- Are you visiting the toilet more than once every couple of hours or during the night?
- Do you leak urine when you laugh, cough, sneeze or exercize?
- Do you wear or have you ever worn a pad for urine leakage?
- Did you have urinary leakage during pregnancy or postpartum?
- Do you ever have sudden, compelling need to pass urine that you can’t hold?
- Do you have difficulty initiating or emptying your bladder?
- Do you have pain in your vaginal or abdominal area?
- Do you feel unusual pressure in your vaginal area?
- Do you have recurrent urinary tract infections?
- Do your bladder problems affect your lifestyle?
- Are you afraid of leaving home due to bladder problems?
- Do you have a bulge or something protruding vaginally at times?
If you’ve answered “yes” to any of these questions, your problem might be Stress Urinary Incontinence (SUI). The National Association for Continence reports that as many as one in four women over age 18 has episodes of leaking urine involuntarily. Often, women first experience SUI after they become moms.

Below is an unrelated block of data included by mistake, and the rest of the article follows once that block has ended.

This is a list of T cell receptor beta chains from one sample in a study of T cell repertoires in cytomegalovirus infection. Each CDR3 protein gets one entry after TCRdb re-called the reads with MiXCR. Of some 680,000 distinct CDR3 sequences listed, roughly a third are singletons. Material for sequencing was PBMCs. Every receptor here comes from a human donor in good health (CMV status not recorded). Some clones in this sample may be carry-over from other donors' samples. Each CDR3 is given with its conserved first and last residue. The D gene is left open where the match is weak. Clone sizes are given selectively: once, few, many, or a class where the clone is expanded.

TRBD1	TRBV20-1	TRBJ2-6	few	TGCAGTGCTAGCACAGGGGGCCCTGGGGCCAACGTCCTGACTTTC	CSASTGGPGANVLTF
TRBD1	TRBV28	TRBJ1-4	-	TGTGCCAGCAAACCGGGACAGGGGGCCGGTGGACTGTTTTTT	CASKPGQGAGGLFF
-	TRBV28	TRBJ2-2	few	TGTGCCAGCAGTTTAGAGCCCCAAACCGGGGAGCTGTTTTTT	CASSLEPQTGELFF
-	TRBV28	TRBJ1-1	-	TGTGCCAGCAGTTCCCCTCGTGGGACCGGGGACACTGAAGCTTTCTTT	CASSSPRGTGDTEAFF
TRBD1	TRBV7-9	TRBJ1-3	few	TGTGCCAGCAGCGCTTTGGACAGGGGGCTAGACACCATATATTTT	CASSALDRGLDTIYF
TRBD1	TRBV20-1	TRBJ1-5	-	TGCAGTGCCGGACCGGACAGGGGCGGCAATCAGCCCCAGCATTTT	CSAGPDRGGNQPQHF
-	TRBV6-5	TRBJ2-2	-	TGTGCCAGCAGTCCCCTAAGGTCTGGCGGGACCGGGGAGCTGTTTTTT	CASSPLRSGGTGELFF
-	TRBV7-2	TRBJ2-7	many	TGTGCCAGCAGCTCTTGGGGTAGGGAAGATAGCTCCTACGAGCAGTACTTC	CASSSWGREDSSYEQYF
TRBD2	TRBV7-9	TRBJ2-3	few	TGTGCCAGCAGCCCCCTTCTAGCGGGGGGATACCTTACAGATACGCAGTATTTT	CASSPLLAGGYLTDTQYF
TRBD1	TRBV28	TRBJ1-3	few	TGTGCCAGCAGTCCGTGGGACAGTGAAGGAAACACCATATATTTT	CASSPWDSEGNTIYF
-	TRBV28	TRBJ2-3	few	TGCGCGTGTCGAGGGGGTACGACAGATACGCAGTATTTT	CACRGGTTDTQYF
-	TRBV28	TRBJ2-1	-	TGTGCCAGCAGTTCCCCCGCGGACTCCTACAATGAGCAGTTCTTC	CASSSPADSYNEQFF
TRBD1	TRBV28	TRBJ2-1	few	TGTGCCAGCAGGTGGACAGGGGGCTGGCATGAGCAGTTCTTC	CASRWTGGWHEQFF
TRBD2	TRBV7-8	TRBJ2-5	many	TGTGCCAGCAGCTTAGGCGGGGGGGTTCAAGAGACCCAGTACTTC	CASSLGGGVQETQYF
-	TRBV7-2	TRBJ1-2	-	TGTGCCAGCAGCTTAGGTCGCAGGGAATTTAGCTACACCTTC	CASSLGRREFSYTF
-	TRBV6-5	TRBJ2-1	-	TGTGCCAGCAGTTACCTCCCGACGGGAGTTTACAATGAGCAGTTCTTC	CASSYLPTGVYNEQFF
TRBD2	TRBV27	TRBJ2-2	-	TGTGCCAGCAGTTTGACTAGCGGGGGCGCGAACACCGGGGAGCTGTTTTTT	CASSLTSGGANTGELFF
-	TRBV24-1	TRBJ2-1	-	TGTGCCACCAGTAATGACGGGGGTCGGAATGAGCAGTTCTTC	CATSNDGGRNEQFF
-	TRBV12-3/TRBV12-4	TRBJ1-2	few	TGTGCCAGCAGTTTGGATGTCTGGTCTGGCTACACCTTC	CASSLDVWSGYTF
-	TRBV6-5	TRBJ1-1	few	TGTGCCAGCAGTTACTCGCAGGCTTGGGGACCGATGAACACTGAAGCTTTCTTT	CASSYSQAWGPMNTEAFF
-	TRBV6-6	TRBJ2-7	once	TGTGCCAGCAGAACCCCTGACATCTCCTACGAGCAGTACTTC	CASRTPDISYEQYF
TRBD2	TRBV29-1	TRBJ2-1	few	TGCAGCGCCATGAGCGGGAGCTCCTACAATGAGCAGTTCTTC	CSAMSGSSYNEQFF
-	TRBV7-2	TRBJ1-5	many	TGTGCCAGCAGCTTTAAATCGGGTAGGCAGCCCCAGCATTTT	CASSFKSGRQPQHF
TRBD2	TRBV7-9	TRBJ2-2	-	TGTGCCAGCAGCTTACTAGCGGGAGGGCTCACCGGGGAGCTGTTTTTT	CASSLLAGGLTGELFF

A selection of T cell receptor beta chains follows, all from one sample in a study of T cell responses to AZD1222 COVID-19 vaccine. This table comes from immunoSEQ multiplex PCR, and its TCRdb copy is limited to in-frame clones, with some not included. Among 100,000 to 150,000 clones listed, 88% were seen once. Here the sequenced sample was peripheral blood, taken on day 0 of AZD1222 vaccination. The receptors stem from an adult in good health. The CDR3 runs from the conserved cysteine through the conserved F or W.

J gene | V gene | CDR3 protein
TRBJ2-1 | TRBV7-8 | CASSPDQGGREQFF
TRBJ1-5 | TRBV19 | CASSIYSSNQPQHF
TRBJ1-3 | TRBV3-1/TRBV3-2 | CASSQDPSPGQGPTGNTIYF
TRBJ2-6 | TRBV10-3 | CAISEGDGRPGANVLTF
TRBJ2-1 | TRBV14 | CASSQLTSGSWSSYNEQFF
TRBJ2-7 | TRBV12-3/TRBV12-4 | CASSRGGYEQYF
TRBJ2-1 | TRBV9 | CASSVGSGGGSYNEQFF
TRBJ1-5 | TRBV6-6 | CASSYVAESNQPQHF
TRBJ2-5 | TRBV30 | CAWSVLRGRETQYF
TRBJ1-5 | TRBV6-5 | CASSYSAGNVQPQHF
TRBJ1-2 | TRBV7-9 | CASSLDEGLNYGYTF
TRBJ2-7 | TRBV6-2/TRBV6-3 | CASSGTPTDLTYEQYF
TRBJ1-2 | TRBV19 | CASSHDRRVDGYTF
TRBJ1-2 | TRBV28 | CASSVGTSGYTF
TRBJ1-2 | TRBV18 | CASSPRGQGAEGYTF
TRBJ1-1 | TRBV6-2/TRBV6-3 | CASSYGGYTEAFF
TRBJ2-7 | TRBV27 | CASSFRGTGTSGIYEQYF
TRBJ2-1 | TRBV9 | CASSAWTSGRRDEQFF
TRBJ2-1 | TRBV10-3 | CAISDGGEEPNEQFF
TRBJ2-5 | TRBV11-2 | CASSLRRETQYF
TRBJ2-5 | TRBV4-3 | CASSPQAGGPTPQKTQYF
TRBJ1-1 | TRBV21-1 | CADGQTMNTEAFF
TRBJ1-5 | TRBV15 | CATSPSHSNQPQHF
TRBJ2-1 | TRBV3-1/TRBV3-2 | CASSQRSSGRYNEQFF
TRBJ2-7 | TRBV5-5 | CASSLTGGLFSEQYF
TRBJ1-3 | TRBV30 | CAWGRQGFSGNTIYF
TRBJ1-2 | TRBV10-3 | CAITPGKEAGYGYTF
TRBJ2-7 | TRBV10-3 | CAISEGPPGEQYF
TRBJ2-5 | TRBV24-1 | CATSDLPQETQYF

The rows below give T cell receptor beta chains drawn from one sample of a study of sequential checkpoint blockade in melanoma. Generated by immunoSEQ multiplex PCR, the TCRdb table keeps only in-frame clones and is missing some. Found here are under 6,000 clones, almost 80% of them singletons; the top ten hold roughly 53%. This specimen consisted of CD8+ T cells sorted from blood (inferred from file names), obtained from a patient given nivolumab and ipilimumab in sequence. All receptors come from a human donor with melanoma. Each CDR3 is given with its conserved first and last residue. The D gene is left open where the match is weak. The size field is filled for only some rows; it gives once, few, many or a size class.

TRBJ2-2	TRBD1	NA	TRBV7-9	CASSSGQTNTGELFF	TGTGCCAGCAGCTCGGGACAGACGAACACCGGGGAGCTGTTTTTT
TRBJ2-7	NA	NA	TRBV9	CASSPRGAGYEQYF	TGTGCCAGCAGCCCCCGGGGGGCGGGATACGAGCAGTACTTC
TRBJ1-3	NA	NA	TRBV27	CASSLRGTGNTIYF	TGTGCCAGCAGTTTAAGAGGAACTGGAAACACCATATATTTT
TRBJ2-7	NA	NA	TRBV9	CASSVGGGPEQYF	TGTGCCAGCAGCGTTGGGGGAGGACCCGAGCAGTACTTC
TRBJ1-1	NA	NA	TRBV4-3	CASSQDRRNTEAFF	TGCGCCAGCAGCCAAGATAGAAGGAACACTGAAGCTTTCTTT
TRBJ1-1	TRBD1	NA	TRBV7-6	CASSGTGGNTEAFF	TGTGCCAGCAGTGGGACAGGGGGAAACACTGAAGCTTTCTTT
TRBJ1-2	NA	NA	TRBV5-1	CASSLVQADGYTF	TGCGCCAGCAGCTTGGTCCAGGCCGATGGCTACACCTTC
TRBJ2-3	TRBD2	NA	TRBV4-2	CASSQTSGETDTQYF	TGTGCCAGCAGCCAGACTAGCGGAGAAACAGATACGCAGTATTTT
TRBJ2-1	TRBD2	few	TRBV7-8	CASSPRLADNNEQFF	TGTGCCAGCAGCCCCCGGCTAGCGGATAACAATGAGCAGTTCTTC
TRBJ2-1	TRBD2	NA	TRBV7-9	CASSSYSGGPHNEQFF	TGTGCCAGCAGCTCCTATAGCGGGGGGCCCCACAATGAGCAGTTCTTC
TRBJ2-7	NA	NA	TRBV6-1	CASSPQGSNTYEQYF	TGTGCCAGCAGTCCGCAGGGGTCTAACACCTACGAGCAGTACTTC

And women wait an average of 6 ½ years after first experiencing symptoms before they discuss the issue with a doctor and seek treatment.
“Many women fail to seek help for urinary incontinence because they are embarrassed and expect that this is a natural part of the aging process,” says Oneeka Williams, M.D., a urologist with St. Elizabeth’s Medical Center in Boston. “They feel isolated in their experience. Most women are not aware that there are fairly simple interventions that can improve their leakage and are intimidated by the thought of having surgery.” Treatment options include bladder training, dietary modification, drug therapy and surgery.
Williams, who authored the above quiz, says that some patients wrongly believe that their problem is trivial and cosmetic, rather than medical, and so think treatment won’t be covered by their insurance. And, covered or not, this isn’t a problem women often discuss. “I have had many of the patients upon whom I operate marvel at the fact that almost all of their friends are having the same problems but never felt comfortable sharing,” Williams says. “They openly admitted their incontinence issues only after they discovered what surgical procedure the patient had undergone.”
For more information on SUI, check out this resource from the National Institutes of Health.